Photography: Moers Festival, 1995-2004 Frank Schemmann

Photography: Moers Festival, 1995-2004 Frank Schemmann


Moers Festival «Backstage»

Photography: Moers Festival, 1995-2004 Frank Schemmann

Portraying people is the everyday business of Frank Schemmann, the photographer.

Born in 1967, he began from scratch, as an apprentice in Dusseldorf's Studio Ohlenforst, later as an assistant with studios in Dusseldorf (Eikelpoth) and London. Since 1995 he has been working as a free-lance photographer.

His long list of customers flashes names like Porsche Design, Telekom, Interlubke, Skoda, Pan­asonic, Citibank, Ford and E-Plus, as well as those of german soccerheroes Beckenbauer, Netzer, HoeneR, or novelists, such as Hubert Selby, Hugh Johnson, the wine High Priest, and popstar Ray Wilson, just to name a few. This is the one world of photographer Frank Schemmann.


He has been cultivating a different one, void of commercial ambition, under the draft title "Backstage". In 1995 he introduced this project to me, the Moers Festival Art Director. Getting away from the trench-like position of the photographer in front of the stage, he developed his idea of placing his equipment directly at the back of the stage, in order to get at the artists when they are coming off, exhausted, happy, tensed up or disappointed - lost in themselves, euphoric or in a pensive mood; without being made up, sweaty and fagged out, with or without an instrument, in a situation which cannot be planned - a kind of action or interaction, which is different from that of the musician on stage, a dialogue with the photo­grapher, who is acting and reacting as well.

On the one hand this is quite a risky venture for Frank and the artists, on the other it is not, for improvisation, which is a typical phenomenon of jazz, has taught us that it is often the off-key note that opens the door to a totally new aesthetic sensation. Thus we find in this book a multitude of pictures full of life, illustrating how the shutter's irreversability reveals a musician's personal traits in a way the concert-goer will never see.

It should be known that Schemmann prepares himself intensively for his partners. This begins during the concert, when he eyes the artists on stage from behind the curtain or the wings, dissecting them, as it were, and making his choices, before inviting them to a backstage session, not before the final sound has faded away.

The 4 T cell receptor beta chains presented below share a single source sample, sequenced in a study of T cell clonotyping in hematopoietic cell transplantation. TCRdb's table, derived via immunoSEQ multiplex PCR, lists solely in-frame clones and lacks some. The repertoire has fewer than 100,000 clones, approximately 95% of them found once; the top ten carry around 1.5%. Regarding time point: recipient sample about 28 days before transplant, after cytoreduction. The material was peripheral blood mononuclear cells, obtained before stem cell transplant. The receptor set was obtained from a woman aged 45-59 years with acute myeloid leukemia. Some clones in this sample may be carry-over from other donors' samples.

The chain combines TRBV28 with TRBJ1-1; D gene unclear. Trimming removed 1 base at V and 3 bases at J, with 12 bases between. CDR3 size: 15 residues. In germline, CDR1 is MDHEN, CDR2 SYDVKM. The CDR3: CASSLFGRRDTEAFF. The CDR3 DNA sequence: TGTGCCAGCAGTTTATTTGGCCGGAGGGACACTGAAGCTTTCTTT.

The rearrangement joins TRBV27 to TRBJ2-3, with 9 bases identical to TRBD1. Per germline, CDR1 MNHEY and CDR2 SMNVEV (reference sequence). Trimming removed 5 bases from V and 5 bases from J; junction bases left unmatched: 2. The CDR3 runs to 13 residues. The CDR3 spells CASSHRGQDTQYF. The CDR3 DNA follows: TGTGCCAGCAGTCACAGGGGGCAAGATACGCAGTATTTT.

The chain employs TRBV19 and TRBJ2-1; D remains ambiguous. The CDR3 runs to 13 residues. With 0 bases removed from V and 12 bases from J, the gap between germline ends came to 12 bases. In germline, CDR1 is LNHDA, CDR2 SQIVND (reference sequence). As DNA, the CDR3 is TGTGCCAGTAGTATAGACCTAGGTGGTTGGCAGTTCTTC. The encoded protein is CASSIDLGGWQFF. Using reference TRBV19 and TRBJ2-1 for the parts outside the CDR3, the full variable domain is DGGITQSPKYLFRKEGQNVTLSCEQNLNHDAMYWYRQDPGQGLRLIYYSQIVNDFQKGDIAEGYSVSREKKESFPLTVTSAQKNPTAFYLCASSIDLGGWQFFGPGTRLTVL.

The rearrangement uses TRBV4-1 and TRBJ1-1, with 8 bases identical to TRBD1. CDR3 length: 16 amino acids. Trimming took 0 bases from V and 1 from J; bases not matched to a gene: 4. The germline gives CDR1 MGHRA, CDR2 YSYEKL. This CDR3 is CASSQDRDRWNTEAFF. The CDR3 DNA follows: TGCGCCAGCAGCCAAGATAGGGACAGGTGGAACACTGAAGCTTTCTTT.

Now the game is a completely new one: a moment ago it was posing on stage amidst cheering and the flashlights of a constantly growing number of photojournalists accredited to the festival; minutes later there is total silence, there is only the eye of the man behind his camera, plain comments, the invitation to action, the attempt at committing oneself, feelings of self-consciousness, and the awkwardness of the instrument still in hand; then there are words of encouragement from the photographer, shared viewing of a polaroid, another go at it, laughter, relaxation, the click of the shutter. Finally all is over; addresses are being exchanged, promises to write and keep in touch - a new friend made, another session prepared for.

In this way more than 5000 portraits have been created in ten years; partly fragile, but unique; facial landscapes full of beauty and sincerity, occasionally provocative, almost without exception in black and white; a hymn to the moment of time.

Frank Schemmann - admittedly subjective in boiling down this immense documentation - has on these 128 pages managed to gather up a worthy selection of masterpieces, full of life, great moments, power and intensity, mirroring a festival that - in the contemporary border-crossing - finds itself focussed on and calling for continuity.

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